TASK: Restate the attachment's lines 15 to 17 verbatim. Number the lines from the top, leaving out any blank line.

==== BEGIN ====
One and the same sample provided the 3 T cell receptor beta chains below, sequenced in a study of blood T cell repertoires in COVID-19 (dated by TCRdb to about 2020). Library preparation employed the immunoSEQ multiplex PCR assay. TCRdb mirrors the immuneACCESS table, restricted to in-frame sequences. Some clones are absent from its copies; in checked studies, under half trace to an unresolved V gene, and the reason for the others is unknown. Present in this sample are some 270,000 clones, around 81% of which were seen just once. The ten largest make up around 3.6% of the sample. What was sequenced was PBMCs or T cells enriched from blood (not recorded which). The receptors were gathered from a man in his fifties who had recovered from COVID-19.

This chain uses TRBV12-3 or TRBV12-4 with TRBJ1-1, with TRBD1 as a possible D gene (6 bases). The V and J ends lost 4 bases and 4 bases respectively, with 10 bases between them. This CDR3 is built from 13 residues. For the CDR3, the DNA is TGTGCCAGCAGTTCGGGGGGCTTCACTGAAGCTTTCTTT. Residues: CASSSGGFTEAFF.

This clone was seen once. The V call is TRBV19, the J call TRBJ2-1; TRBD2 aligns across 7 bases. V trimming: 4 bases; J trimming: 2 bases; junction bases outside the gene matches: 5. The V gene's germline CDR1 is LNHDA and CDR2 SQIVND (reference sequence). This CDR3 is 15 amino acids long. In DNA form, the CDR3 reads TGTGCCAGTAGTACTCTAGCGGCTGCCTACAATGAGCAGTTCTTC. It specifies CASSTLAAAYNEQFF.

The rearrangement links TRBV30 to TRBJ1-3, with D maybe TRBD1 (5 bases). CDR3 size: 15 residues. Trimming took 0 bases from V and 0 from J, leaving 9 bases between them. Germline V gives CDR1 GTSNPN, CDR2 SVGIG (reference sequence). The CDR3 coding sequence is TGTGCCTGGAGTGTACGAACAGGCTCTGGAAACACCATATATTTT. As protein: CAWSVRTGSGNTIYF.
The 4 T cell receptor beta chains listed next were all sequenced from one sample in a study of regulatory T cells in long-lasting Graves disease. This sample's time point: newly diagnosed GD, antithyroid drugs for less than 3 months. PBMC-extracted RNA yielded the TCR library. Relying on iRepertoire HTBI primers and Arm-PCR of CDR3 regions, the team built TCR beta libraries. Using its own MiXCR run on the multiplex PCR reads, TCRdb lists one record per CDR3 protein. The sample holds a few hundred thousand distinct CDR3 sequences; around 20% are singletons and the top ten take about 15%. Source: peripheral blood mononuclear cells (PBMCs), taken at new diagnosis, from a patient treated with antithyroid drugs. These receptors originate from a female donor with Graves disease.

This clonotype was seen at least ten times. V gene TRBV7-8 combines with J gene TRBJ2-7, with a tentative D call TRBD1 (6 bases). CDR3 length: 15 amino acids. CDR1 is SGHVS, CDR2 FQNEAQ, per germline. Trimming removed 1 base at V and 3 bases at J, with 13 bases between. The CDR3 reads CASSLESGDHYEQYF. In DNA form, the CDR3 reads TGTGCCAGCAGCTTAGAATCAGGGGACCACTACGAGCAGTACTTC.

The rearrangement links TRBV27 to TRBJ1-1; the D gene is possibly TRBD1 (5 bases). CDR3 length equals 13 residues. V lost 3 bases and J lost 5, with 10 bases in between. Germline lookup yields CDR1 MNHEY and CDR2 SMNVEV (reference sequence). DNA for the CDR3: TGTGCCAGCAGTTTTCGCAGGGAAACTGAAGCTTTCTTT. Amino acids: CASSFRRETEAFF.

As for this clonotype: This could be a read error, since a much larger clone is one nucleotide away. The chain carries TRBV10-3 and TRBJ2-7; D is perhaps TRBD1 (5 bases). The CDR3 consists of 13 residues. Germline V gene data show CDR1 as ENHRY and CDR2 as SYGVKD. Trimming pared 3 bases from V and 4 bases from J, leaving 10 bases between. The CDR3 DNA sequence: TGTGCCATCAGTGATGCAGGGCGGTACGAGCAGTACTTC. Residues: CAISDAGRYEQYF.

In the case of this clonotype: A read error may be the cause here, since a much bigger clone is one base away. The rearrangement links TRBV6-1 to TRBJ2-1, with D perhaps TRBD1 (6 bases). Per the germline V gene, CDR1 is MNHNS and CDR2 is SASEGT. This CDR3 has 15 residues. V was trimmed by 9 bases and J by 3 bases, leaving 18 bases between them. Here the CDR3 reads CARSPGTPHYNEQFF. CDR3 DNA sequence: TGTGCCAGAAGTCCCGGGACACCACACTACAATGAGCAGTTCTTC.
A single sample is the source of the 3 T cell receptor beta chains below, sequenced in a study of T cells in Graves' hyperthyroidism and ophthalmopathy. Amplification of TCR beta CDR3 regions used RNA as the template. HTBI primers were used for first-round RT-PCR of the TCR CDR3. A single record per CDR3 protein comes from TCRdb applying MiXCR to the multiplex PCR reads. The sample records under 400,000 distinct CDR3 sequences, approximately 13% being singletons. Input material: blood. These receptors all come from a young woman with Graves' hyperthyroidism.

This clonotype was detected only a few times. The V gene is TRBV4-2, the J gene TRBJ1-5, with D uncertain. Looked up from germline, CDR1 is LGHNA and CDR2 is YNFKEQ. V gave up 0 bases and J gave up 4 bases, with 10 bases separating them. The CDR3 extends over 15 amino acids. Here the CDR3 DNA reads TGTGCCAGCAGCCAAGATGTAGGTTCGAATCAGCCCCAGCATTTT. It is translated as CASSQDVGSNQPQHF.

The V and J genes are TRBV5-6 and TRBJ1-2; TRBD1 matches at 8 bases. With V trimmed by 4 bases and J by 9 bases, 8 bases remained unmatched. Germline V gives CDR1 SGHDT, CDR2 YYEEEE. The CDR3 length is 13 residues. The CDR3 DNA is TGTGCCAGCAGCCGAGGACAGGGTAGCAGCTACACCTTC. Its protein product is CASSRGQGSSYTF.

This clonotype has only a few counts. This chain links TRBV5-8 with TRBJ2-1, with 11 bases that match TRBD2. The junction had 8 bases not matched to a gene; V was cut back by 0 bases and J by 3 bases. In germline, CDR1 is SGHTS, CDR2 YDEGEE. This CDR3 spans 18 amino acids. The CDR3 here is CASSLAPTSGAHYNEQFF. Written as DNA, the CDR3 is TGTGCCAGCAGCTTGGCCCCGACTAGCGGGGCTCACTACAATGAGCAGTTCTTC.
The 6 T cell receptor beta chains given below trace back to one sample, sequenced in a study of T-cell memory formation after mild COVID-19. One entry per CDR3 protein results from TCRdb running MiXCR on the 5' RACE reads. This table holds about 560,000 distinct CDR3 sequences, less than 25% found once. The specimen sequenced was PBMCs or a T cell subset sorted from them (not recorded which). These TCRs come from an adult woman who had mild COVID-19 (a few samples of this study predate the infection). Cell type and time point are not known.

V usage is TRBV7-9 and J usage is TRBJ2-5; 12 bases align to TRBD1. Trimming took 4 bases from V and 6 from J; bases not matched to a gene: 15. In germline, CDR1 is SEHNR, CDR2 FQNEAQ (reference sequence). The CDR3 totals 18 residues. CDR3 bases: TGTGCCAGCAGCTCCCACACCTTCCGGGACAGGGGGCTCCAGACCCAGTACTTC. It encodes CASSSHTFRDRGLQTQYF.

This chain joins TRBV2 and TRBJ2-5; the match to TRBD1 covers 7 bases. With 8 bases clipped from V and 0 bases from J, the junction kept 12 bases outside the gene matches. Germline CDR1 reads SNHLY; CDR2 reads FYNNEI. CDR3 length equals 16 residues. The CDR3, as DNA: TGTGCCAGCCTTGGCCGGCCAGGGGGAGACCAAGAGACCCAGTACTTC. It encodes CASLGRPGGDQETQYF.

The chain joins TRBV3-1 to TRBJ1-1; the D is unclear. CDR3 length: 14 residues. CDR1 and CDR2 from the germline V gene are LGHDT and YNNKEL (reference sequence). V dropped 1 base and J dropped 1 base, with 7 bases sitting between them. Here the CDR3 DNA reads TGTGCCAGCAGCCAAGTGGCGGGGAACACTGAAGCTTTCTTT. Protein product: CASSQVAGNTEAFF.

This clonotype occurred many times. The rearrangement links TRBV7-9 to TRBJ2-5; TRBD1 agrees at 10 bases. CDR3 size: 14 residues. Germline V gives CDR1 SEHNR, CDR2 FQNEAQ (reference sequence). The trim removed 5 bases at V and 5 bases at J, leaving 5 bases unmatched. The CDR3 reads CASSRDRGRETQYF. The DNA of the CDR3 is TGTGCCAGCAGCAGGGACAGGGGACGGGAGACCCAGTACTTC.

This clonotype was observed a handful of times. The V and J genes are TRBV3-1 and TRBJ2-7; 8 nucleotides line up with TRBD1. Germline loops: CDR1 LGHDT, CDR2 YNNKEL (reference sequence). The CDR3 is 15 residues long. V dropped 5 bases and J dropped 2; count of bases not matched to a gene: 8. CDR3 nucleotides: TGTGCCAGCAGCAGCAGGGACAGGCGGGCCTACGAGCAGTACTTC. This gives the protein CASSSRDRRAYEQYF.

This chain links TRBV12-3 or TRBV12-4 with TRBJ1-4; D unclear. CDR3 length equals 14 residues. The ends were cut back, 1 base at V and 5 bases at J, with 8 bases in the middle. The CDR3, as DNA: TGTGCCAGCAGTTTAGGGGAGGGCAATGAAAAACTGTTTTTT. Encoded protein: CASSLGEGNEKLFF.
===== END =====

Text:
V usage is TRBV7-9 and J usage is TRBJ2-5; 12 bases align to TRBD1. Trimming took 4 bases from V and 6 from J; bases not matched to a gene: 15. In germline, CDR1 is SEHNR, CDR2 FQNEAQ (reference sequence). The CDR3 totals 18 residues. CDR3 bases: TGTGCCAGCAGCTCCCACACCTTCCGGGACAGGGGGCTCCAGACCCAGTACTTC. It encodes CASSSHTFRDRGLQTQYF.

This chain joins TRBV2 and TRBJ2-5; the match to TRBD1 covers 7 bases. With 8 bases clipped from V and 0 bases from J, the junction kept 12 bases outside the gene matches. Germline CDR1 reads SNHLY; CDR2 reads FYNNEI. CDR3 length equals 16 residues. The CDR3, as DNA: TGTGCCAGCCTTGGCCGGCCAGGGGGAGACCAAGAGACCCAGTACTTC. It encodes CASLGRPGGDQETQYF.

The chain joins TRBV3-1 to TRBJ1-1; the D is unclear. CDR3 length: 14 residues. CDR1 and CDR2 from the germline V gene are LGHDT and YNNKEL (reference sequence). V dropped 1 base and J dropped 1 base, with 7 bases sitting between them. Here the CDR3 DNA reads TGTGCCAGCAGCCAAGTGGCGGGGAACACTGAAGCTTTCTTT. Protein product: CASSQVAGNTEAFF.